After what I think was about 15-20 minutes of this, I turned a bit and focused on an inch-long beetle, either dark blue or black, crawling through the leaf litter. Normally insects that close to me creep me out just a little, the worry that they’ll crawl on me or get into my bag. However, I thought about what it might be like to have a chipmunk bounce through the clearing, and the delight that might cause. I took that sense of wonder, and applied it to the beetle–and spent a number of minutes watching this tiny little animal share my space for a bit. (Crab would be proud, since once of her first observations was that I felt detached from arthropods because of the exoskeleton/endoskeleton thing.)
Then came the third exercise. The god had me look at a spot directly ahead of me, about ten feet out. I did this for several minutes until my perception began to narrow down to just that spot–extraneous thought floating through my mind stopped, and nothing else mattered except for that tree trunk. Next, he had me look at a leaf on a log about twenty feet away. My focus became sharper. However, at the same time, I found myself suddenly aware of everything in my field of vision. It was like one of those Magic Eye graphics, only instead of seeing a 3-D image where a 2-D pattern had been, my awareness of everything I saw suddenly popped into prominence, even though the center never wavered from that leaf. I took in falling leaves to my right, blowing branches to my left, clouds of insects dancing across the clearing–but I stayed focused on the leaf.
Finally, I looked out to about thirty-five to forty feet away, about as far as I could make out in the dense trees ahead, and focused on a small patch of sunlight through the leaves. By this point I was quite nicely nestled in an altered state of consciousness, and it was no trouble to continue to see everything at once. Everything became interconnected rather than being individual branches, leaves, trunks, bushes, etc. I saw angles, and colors, and lines, all creating one big tapestry–and once again, my focus stayed on that one sunny spot.
Then, for some reason, I began blinking very rapidly, in bursts of fifteen to twenty seconds, about half a dozen times in a few minutes. This created a temporary strobe effect similar to that gained by use of a Dreamachine or Mind machine. I couldn’t keep it up for very long, but I could tell that if I had kept it up, I would have slid into a much deeper state of consciousness. I believe this was meant to be a cue that at this point in such a meditation, the introduction of another form of sensory stimulus could be useful (I was still aspecting the Animal Father to an extent at this point, and I am pretty sure this was his doing).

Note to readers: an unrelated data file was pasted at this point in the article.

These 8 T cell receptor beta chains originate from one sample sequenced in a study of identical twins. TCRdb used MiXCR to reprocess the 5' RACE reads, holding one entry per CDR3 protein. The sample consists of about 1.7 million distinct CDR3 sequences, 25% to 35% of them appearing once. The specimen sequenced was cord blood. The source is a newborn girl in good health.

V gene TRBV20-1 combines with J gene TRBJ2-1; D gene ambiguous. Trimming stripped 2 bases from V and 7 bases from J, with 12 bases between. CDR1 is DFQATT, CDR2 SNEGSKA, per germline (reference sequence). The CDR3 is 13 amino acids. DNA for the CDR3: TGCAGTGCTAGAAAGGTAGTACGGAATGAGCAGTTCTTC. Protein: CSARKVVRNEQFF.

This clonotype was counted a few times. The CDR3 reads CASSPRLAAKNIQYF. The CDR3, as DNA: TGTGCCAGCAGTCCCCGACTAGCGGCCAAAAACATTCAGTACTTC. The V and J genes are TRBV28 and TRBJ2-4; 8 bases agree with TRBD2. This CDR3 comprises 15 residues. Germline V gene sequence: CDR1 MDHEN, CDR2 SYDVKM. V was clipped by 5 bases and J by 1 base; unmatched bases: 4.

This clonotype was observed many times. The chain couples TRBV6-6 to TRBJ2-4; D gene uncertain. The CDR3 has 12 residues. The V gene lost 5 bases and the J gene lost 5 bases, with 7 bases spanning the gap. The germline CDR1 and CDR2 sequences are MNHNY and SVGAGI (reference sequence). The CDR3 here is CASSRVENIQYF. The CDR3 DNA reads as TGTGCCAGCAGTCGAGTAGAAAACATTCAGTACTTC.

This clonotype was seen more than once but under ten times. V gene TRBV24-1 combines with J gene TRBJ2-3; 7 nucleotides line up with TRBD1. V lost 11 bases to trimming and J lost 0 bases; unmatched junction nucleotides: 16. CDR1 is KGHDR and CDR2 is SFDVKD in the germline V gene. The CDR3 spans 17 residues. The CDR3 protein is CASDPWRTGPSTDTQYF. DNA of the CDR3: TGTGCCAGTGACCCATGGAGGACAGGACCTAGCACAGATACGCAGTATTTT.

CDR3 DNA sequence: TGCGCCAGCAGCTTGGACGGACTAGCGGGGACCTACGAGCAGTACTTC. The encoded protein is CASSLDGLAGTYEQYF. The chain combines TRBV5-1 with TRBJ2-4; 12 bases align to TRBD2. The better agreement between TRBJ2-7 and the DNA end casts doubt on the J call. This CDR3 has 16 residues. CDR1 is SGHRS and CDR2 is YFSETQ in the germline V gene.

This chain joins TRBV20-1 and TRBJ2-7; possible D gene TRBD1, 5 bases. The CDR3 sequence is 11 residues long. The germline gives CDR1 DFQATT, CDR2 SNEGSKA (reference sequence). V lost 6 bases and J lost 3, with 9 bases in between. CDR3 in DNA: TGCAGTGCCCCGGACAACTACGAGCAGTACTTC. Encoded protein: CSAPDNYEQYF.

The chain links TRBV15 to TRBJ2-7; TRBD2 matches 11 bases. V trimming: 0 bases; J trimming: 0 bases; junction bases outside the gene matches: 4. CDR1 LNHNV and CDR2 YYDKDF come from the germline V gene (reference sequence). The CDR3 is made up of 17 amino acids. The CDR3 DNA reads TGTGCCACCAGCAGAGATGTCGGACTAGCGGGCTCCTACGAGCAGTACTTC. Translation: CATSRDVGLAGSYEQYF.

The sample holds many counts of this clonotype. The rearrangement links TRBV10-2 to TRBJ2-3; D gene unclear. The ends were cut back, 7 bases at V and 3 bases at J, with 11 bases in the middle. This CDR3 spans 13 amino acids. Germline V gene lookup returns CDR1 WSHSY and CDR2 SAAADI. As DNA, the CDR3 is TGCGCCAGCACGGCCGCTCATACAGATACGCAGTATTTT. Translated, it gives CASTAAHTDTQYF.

At this point, it was suggested that I “come back up for air”, ground myself, eat a bit, and then start heading back down the mountain. So I did, stopped at the crossroads to record everything in my written journal, and then had a very refreshing hike back down the mountain–I felt tired from the hiking, but very recharged from my experience.
I think the main theme for today was in perception. I have the short attention span and impatience of many of us raised in the era of television and increased commercial stimuli, as well as the instant gratification of web surfing. Additionally, living in an urban area I’m exposed to numerous stimuli on a daily basis, from negotiating traffic (whether as a pedestrian or, less frequently, a driver), to keeping an eye on other people, to looking to see if my bus is arriving, and then some. So I’ve become very conditioned towards favoring quickly changing stimuli–I used to actually have trouble watching movies all the way through, and I still occasionally will get up in the middle of an hour long show (on DVD–I don’t watch TV on a regular basis) to wash the dishes or check my email. I found that this actually hindered my experiences in the woods–I’d miss small animals on the side of the trail because I wouldn’t look long enough to see them there, and I didn’t enjoy the scenery as much because I’d be looking all over the place.
My fatigue made me stop and really look at things as I was climbing the mountain; additionally, continued use of my elemental exercises helped me to connect to where I was. But it was the final exercise in perception that really cemented in me the need to be able to focus longer. It’s not that I wasn’t aware of it; working magic naturally requires focus. However, over the years I found myself finding ways to alter my consciousness more quickly so I could get into the ritual in less time, and I think this hampered my ability to hit deeper states of consciousness. Since deeper trances (such as those used for journeying and soul retrieval) are something I consider necessary to learn for therioshamanism, it’s not surprising that I was shown the importance of changing my perception, and told that I needed to practice this as I’ve been doing the elemental work.
Again, this seems like an incredibly basic exercise–and it is. However, I’m finding that being able to start all over at the beginning, rebuilding from the ground up, has been exceptionally healthy for me, just in the few weeks I’ve been doing it. I’m paying closer attention to my health, and making steps to make my life a better place for learning and developing. It’s not an instant cure-all, of course, but it would seem that answering the urge to formalize my path has had a lot of added benefits.